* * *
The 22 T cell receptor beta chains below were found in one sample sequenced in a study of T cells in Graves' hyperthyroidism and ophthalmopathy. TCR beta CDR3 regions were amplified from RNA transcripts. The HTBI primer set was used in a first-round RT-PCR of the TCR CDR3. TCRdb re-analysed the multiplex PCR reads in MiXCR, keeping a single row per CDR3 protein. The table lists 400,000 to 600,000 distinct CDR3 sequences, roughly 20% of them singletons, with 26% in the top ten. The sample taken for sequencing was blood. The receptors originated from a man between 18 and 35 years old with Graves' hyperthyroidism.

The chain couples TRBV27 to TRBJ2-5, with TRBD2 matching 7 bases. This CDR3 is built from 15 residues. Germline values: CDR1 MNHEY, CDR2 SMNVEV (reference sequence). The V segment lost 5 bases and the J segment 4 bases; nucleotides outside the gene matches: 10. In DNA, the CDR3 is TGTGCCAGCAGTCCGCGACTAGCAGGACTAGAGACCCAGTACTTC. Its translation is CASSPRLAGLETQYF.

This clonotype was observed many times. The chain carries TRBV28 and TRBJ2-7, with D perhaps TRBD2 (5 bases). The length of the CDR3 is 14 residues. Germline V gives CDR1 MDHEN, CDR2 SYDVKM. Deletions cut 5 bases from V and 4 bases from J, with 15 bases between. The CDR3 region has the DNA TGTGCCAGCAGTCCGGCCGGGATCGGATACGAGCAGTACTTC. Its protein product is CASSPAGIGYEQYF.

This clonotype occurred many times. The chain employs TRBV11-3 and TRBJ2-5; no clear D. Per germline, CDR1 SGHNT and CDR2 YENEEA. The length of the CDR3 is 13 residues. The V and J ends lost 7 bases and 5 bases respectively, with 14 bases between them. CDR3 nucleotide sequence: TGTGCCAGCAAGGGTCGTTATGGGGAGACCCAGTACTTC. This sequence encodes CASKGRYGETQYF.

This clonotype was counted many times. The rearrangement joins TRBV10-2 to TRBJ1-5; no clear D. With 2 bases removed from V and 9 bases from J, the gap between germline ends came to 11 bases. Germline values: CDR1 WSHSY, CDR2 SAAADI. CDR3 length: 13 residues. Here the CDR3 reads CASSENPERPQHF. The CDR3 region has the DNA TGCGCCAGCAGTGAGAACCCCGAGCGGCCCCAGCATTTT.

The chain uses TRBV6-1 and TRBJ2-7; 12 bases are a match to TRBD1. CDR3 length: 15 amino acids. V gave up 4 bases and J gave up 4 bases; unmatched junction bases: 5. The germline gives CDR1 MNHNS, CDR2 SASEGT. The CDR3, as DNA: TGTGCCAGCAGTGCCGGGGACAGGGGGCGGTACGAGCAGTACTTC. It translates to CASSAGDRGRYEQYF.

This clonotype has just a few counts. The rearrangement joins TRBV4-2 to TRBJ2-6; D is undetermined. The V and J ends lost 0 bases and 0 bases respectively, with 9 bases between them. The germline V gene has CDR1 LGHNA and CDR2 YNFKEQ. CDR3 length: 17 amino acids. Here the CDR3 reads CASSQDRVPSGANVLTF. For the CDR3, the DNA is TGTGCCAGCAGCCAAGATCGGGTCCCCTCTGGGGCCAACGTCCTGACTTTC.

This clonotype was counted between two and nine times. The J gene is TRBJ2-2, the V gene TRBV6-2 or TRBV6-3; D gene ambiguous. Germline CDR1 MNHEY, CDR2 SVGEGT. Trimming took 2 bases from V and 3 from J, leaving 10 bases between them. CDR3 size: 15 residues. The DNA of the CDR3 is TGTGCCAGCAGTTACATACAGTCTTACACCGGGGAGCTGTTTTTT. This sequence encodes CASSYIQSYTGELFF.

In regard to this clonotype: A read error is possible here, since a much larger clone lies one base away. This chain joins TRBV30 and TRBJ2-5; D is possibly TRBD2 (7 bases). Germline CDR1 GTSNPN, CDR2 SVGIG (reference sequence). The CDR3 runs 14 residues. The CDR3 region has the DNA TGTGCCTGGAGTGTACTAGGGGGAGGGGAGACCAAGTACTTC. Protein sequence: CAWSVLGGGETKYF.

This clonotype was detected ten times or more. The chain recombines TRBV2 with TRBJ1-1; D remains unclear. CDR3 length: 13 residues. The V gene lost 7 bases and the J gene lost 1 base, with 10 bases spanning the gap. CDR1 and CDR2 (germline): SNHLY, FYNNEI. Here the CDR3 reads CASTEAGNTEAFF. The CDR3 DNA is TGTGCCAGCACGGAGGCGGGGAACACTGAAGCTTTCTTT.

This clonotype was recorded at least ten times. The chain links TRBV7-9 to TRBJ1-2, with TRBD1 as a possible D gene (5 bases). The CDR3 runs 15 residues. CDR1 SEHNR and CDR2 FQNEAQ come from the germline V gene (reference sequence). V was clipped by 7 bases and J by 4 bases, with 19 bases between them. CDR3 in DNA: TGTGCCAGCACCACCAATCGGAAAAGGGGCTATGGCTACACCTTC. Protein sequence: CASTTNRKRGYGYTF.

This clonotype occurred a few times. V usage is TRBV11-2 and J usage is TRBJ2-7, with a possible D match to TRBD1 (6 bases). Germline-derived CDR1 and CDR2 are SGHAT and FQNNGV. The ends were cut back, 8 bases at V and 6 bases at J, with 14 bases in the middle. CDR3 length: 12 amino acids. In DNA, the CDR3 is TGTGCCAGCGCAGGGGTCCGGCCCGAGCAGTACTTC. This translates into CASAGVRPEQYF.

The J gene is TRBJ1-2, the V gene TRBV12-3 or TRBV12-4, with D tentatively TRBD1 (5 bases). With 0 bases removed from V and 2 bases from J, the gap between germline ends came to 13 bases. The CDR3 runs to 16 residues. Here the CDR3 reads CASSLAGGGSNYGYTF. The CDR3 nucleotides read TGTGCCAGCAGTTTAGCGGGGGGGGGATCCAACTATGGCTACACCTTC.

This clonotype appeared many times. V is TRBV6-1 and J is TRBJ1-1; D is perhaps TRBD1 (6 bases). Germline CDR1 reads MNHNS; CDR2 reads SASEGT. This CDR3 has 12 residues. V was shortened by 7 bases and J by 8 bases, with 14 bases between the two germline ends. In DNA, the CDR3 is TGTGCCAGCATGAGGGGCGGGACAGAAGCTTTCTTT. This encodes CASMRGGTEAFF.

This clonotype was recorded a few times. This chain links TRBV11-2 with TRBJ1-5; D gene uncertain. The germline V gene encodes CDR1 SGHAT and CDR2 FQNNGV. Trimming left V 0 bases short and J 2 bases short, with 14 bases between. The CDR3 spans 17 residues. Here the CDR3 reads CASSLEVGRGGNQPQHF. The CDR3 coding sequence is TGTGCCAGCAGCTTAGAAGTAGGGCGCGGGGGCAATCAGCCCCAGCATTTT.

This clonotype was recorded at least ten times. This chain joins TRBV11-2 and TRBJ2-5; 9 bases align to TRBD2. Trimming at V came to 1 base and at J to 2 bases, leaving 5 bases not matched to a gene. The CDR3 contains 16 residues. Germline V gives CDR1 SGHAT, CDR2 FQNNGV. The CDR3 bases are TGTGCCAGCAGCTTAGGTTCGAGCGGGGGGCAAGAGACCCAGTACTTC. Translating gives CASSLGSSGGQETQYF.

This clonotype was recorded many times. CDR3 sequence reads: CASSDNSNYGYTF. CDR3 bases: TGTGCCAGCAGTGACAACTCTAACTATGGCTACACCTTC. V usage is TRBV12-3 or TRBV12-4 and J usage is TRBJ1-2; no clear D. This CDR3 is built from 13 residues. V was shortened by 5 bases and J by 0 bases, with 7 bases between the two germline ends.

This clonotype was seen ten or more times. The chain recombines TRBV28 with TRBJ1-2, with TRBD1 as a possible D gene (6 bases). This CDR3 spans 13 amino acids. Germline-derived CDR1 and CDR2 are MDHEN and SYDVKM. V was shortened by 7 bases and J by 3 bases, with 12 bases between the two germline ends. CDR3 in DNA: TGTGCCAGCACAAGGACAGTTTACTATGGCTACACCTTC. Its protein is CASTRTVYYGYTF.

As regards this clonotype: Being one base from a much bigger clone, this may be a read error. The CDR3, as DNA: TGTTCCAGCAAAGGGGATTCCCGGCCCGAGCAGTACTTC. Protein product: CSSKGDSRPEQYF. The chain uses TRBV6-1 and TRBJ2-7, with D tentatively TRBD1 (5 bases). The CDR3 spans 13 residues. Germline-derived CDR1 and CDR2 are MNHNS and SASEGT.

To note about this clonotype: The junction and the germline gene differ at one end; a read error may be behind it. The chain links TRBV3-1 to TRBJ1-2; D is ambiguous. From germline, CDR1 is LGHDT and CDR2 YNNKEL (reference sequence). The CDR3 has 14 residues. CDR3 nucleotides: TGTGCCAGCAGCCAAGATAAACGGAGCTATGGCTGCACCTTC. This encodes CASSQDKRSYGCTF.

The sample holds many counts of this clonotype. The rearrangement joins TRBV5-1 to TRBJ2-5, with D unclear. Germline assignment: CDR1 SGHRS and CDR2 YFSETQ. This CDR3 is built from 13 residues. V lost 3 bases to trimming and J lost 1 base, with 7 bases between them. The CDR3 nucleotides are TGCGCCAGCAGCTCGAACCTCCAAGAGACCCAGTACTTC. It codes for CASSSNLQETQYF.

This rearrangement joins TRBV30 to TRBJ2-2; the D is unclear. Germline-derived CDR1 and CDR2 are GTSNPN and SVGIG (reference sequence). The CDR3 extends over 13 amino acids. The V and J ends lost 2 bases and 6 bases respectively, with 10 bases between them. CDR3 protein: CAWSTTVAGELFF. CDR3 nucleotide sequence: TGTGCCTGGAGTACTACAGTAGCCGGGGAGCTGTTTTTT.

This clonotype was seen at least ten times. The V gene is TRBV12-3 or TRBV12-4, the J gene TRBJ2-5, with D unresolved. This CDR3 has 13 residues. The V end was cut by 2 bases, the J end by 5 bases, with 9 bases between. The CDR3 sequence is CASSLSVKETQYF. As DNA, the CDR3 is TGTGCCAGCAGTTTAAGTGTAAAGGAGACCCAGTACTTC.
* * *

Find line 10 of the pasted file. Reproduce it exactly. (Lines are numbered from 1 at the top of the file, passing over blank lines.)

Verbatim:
This clonotype was detected ten times or more. The chain recombines TRBV2 with TRBJ1-1; D remains unclear. CDR3 length: 13 residues. The V gene lost 7 bases and the J gene lost 1 base, with 10 bases spanning the gap. CDR1 and CDR2 (germline): SNHLY, FYNNEI. Here the CDR3 reads CASTEAGNTEAFF. The CDR3 DNA is TGTGCCAGCACGGAGGCGGGGAACACTGAAGCTTTCTTT.